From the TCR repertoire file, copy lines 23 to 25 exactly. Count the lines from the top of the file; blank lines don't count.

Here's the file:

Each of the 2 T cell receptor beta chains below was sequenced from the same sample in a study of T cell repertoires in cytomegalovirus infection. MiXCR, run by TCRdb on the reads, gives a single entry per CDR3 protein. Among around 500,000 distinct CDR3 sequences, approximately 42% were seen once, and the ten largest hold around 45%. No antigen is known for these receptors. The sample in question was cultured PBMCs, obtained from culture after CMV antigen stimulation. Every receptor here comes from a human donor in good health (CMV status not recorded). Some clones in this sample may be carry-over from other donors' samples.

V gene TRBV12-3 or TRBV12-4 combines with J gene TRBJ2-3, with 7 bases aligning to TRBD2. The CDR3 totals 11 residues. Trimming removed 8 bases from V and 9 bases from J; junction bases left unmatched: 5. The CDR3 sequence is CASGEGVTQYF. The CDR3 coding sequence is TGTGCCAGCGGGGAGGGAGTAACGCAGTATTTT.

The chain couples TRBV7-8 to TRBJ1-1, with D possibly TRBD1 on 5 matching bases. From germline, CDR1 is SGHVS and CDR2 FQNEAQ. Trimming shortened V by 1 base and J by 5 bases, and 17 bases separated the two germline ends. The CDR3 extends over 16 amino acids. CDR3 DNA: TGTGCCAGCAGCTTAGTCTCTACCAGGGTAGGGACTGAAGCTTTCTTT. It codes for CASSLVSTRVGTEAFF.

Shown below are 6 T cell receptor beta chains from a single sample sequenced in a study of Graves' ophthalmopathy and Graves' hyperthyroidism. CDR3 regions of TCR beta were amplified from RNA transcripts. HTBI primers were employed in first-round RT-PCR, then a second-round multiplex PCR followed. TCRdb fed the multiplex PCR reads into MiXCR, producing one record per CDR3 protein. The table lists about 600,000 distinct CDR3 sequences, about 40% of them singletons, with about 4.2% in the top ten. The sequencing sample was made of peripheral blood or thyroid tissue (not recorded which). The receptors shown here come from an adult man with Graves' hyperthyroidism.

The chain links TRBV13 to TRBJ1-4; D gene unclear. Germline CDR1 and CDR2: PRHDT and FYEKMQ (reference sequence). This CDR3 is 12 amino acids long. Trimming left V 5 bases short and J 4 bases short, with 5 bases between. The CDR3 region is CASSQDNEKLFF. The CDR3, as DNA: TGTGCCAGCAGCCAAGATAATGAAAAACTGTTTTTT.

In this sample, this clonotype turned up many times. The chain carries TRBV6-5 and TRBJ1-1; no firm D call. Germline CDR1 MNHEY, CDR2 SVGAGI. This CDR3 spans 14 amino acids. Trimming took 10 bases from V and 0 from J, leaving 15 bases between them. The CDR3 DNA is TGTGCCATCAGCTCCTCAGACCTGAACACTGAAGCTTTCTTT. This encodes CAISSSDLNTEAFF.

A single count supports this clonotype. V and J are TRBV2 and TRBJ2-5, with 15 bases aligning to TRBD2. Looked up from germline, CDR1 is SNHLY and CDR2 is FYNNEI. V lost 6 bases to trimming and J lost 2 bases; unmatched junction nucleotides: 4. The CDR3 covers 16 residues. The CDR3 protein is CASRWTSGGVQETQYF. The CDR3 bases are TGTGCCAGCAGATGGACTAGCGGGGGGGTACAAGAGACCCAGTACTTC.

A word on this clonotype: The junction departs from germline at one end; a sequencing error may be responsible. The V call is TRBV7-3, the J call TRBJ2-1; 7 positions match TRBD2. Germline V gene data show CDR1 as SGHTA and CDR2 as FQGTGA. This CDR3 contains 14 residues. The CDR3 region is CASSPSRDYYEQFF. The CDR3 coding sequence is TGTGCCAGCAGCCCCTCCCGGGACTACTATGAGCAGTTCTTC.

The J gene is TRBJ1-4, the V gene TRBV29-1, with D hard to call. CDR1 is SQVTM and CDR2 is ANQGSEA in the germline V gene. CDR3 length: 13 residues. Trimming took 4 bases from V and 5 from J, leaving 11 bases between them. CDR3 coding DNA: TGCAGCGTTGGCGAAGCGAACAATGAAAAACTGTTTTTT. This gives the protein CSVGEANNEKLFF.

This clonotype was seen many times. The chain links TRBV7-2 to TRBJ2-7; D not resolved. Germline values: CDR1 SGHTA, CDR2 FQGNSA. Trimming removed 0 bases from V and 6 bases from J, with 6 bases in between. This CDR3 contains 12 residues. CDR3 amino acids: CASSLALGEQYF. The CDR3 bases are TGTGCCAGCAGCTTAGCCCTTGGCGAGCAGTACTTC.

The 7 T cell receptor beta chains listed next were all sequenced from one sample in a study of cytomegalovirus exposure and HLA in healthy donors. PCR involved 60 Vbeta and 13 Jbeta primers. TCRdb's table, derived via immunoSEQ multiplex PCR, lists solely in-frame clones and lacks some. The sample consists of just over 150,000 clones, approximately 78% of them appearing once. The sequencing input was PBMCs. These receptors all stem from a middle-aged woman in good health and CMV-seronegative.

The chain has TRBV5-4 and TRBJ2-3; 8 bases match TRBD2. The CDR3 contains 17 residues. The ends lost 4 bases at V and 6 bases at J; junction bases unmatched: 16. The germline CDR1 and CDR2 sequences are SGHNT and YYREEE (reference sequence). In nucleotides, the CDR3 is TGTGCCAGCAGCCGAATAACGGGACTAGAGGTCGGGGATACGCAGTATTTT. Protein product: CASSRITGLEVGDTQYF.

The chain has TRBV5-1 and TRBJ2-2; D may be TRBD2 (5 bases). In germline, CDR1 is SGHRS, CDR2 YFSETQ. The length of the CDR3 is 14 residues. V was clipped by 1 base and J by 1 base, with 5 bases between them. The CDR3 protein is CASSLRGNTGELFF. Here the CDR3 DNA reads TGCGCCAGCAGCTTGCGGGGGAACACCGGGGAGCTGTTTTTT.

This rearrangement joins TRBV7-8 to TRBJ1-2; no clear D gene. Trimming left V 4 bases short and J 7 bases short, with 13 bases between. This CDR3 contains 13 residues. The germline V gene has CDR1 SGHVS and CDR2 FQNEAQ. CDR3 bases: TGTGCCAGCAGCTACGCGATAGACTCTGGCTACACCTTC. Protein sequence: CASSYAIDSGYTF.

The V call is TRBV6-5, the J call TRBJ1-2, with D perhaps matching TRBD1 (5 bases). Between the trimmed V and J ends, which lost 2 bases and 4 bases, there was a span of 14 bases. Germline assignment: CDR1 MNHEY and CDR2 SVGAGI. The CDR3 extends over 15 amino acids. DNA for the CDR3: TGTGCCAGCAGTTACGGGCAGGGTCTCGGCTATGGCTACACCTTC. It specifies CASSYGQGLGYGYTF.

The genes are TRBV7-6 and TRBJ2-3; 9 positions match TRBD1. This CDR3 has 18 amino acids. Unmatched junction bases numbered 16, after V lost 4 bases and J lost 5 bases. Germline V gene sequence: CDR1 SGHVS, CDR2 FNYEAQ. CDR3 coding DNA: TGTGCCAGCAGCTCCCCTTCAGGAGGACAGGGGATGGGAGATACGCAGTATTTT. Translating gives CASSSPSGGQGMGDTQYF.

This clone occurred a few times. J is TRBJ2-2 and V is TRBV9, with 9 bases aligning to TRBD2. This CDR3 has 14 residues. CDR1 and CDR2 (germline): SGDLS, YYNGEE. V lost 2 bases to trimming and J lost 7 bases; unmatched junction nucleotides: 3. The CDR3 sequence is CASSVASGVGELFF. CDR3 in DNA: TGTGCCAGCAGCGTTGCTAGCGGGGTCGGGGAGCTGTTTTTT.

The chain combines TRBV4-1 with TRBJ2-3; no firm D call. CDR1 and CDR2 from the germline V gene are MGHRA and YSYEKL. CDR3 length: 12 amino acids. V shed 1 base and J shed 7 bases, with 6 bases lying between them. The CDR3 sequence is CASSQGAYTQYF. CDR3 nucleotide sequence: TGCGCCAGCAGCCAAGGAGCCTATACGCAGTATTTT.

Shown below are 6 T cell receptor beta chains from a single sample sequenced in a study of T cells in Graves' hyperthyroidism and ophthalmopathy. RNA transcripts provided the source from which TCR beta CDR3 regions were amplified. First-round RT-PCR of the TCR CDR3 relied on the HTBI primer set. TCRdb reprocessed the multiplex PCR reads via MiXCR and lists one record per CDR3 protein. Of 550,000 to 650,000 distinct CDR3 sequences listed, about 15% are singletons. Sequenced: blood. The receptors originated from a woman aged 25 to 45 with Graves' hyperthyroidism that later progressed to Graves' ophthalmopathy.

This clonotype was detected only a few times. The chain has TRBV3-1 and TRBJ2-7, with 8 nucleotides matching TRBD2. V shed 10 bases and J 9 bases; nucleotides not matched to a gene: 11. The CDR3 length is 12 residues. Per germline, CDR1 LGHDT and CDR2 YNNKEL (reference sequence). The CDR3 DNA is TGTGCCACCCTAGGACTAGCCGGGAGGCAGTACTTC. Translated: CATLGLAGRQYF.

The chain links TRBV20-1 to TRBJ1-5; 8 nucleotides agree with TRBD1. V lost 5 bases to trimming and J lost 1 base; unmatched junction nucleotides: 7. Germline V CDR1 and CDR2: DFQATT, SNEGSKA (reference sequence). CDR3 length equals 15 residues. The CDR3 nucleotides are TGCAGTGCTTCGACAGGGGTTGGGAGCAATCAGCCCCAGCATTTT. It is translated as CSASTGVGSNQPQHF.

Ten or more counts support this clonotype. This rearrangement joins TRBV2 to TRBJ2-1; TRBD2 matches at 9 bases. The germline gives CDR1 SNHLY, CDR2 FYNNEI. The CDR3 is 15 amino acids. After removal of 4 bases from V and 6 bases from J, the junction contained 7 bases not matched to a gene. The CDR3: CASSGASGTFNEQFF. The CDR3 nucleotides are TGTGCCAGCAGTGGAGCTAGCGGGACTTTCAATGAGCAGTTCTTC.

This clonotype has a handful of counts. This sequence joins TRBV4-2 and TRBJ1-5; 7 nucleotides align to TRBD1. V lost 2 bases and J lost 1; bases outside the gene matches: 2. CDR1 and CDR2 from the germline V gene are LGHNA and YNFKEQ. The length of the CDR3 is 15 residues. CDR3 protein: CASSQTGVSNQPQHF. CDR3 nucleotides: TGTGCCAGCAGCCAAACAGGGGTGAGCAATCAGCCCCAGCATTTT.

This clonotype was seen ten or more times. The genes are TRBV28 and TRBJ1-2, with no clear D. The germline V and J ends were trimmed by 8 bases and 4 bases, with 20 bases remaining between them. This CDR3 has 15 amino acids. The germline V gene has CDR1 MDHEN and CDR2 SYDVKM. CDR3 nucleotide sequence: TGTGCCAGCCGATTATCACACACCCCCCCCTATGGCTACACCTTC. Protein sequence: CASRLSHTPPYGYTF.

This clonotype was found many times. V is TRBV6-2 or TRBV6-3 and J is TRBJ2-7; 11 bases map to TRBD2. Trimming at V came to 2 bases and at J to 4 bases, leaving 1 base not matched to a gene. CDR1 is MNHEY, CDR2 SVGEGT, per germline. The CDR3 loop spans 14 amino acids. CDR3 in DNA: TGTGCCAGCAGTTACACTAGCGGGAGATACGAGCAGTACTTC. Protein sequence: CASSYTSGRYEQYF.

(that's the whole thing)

This clonotype has a handful of counts. This sequence joins TRBV4-2 and TRBJ1-5; 7 nucleotides align to TRBD1. V lost 2 bases and J lost 1; bases outside the gene matches: 2. CDR1 and CDR2 from the germline V gene are LGHNA and YNFKEQ. The length of the CDR3 is 15 residues. CDR3 protein: CASSQTGVSNQPQHF. CDR3 nucleotides: TGTGCCAGCAGCCAAACAGGGGTGAGCAATCAGCCCCAGCATTTT.

This clonotype was seen ten or more times. The genes are TRBV28 and TRBJ1-2, with no clear D. The germline V and J ends were trimmed by 8 bases and 4 bases, with 20 bases remaining between them. This CDR3 has 15 amino acids. The germline V gene has CDR1 MDHEN and CDR2 SYDVKM. CDR3 nucleotide sequence: TGTGCCAGCCGATTATCACACACCCCCCCCTATGGCTACACCTTC. Protein sequence: CASRLSHTPPYGYTF.

This clonotype was found many times. V is TRBV6-2 or TRBV6-3 and J is TRBJ2-7; 11 bases map to TRBD2. Trimming at V came to 2 bases and at J to 4 bases, leaving 1 base not matched to a gene. CDR1 is MNHEY, CDR2 SVGEGT, per germline. The CDR3 loop spans 14 amino acids. CDR3 in DNA: TGTGCCAGCAGTTACACTAGCGGGAGATACGAGCAGTACTTC. Protein sequence: CASSYTSGRYEQYF.